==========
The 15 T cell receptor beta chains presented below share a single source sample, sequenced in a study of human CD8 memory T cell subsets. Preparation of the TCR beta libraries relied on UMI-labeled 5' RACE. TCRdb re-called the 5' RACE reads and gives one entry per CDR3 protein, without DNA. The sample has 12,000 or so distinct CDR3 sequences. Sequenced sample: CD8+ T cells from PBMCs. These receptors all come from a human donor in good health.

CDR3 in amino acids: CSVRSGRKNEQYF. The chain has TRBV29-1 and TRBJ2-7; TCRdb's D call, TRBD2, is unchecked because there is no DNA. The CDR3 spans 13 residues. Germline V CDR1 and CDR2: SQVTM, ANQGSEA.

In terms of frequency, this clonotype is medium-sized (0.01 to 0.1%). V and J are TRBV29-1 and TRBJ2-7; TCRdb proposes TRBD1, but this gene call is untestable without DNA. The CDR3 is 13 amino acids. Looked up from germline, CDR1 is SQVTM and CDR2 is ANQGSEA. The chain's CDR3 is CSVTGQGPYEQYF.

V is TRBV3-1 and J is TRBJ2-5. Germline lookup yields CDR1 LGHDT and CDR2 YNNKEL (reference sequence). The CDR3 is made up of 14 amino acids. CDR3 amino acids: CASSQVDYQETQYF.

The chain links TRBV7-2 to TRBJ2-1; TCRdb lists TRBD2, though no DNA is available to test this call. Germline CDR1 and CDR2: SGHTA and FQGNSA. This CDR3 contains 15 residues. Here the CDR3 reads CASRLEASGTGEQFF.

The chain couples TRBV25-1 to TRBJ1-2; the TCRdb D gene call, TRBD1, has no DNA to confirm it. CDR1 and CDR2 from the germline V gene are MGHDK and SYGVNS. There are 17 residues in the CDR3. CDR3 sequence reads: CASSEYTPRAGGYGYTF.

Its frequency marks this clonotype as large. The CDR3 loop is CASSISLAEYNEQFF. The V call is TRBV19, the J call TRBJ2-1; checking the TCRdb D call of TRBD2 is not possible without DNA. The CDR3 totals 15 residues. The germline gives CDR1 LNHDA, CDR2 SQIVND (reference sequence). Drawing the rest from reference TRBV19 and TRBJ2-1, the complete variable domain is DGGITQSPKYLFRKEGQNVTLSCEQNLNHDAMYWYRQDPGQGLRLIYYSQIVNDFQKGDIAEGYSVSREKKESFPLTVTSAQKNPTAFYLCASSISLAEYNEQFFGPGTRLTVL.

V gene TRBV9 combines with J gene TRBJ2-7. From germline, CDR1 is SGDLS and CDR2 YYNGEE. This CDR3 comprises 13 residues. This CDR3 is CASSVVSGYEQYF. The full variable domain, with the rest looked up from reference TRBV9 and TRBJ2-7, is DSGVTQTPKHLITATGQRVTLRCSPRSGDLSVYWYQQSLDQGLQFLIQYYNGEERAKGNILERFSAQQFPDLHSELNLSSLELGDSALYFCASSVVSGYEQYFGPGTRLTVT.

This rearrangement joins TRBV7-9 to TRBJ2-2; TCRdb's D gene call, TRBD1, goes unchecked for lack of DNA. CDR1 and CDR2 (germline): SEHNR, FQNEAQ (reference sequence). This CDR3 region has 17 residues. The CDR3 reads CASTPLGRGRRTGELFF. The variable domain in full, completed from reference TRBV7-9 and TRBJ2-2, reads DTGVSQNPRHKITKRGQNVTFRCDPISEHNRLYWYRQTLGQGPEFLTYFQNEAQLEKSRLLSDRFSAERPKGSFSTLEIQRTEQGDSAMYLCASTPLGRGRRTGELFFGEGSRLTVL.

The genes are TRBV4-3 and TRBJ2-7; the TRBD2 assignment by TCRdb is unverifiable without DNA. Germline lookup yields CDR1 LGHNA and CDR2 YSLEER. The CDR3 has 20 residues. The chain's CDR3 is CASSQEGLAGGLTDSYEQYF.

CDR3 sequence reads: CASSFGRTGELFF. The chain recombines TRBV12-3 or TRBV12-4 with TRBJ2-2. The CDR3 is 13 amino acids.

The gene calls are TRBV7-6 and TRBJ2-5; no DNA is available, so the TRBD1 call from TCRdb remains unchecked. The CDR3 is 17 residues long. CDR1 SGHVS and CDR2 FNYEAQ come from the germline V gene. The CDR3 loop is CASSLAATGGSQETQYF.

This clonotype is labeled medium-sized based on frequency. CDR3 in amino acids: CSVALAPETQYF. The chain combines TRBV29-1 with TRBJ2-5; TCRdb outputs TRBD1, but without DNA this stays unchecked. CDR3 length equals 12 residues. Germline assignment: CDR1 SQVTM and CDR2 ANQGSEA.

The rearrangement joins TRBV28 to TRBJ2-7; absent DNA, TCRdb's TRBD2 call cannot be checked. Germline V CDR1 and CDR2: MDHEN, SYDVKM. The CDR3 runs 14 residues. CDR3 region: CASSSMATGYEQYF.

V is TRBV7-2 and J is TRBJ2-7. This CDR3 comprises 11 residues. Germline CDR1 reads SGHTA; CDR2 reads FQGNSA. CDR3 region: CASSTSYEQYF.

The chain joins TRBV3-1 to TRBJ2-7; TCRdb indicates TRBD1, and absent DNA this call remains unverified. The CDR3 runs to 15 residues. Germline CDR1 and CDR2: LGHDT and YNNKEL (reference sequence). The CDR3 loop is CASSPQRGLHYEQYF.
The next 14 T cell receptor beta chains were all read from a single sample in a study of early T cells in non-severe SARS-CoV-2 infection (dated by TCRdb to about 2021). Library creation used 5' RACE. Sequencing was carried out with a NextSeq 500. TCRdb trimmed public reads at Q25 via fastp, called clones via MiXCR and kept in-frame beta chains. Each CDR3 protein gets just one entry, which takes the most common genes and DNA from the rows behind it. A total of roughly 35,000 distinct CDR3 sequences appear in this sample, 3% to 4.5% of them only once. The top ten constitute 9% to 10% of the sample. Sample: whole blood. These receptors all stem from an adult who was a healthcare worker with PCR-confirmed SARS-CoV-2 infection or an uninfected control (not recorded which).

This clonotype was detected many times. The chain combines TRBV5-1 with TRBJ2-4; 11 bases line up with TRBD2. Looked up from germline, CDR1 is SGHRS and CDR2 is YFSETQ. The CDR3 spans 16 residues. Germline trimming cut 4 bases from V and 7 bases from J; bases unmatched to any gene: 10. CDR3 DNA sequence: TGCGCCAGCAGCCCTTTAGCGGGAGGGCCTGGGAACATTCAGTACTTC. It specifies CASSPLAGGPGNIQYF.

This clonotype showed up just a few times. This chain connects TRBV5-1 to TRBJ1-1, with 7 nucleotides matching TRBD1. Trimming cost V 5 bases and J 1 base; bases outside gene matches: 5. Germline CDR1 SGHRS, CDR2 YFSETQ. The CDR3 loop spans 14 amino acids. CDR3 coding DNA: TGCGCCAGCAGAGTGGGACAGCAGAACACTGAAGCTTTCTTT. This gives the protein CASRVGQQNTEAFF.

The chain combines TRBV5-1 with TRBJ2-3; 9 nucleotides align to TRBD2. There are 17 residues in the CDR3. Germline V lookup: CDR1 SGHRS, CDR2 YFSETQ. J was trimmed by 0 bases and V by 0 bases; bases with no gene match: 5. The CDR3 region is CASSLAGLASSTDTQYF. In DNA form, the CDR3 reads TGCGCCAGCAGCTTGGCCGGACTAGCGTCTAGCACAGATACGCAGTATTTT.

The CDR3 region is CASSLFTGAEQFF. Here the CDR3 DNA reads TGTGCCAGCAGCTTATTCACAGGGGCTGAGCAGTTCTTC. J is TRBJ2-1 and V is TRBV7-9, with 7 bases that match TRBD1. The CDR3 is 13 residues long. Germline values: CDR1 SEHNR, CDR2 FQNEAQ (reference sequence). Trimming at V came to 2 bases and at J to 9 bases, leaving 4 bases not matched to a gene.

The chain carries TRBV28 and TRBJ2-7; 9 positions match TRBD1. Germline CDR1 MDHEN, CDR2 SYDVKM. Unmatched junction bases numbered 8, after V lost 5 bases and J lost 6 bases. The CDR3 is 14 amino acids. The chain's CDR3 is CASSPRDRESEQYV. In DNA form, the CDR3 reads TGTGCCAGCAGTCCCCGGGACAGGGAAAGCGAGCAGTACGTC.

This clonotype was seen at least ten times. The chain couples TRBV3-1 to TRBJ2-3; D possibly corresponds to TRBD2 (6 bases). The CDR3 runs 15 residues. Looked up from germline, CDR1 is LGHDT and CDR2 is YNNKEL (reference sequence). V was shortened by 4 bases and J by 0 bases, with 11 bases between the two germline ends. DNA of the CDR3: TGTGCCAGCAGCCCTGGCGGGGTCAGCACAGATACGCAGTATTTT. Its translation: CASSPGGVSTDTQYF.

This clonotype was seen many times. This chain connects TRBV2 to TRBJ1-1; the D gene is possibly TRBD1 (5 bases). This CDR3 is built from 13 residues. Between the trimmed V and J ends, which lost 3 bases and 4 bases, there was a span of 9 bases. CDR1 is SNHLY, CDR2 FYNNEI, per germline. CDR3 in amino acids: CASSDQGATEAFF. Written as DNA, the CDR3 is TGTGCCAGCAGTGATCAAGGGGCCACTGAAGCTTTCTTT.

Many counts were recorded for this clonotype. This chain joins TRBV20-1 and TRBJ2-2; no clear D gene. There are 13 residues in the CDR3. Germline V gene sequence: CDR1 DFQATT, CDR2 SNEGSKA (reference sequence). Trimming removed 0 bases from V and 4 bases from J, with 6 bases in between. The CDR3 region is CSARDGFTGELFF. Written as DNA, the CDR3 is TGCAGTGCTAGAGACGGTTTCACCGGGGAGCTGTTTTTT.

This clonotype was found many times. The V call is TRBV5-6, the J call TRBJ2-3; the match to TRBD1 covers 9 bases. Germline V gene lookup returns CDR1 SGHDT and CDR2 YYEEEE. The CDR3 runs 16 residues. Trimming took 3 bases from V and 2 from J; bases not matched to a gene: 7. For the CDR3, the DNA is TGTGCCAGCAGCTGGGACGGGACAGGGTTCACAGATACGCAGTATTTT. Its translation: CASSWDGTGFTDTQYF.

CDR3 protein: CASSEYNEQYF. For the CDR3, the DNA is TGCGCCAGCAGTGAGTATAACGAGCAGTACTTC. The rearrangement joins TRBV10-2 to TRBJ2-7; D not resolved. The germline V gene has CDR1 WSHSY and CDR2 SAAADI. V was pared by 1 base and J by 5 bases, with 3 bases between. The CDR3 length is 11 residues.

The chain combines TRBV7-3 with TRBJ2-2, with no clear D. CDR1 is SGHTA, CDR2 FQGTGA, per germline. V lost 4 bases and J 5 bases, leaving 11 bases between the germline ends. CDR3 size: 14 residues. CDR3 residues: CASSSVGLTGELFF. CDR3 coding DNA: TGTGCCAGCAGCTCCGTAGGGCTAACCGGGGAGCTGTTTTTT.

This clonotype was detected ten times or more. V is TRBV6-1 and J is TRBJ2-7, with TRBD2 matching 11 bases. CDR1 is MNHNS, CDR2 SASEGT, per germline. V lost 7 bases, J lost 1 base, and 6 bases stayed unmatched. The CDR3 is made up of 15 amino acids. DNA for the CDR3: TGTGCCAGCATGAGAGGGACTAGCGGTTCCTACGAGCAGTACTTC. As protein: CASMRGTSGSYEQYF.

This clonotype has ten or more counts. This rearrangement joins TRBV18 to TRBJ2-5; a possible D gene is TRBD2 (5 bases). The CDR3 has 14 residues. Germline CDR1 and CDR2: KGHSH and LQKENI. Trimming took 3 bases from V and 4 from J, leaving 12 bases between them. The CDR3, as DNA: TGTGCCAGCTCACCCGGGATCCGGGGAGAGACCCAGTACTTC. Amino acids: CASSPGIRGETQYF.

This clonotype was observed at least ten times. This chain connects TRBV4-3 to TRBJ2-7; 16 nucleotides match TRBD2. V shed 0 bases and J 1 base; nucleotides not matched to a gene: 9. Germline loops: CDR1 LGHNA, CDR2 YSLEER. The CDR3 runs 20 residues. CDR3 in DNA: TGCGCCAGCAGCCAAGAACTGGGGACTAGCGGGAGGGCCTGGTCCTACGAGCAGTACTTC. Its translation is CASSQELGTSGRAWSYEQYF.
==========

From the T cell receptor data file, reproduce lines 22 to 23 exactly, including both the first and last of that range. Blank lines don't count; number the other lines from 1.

The chain carries TRBV28 and TRBJ2-7; 9 positions match TRBD1. Germline CDR1 MDHEN, CDR2 SYDVKM. Unmatched junction bases numbered 8, after V lost 5 bases and J lost 6 bases. The CDR3 is 14 amino acids. The chain's CDR3 is CASSPRDRESEQYV. In DNA form, the CDR3 reads TGTGCCAGCAGTCCCCGGGACAGGGAAAGCGAGCAGTACGTC.

This clonotype was seen at least ten times. The chain couples TRBV3-1 to TRBJ2-3; D possibly corresponds to TRBD2 (6 bases). The CDR3 runs 15 residues. Looked up from germline, CDR1 is LGHDT and CDR2 is YNNKEL (reference sequence). V was shortened by 4 bases and J by 0 bases, with 11 bases between the two germline ends. DNA of the CDR3: TGTGCCAGCAGCCCTGGCGGGGTCAGCACAGATACGCAGTATTTT. Its translation: CASSPGGVSTDTQYF.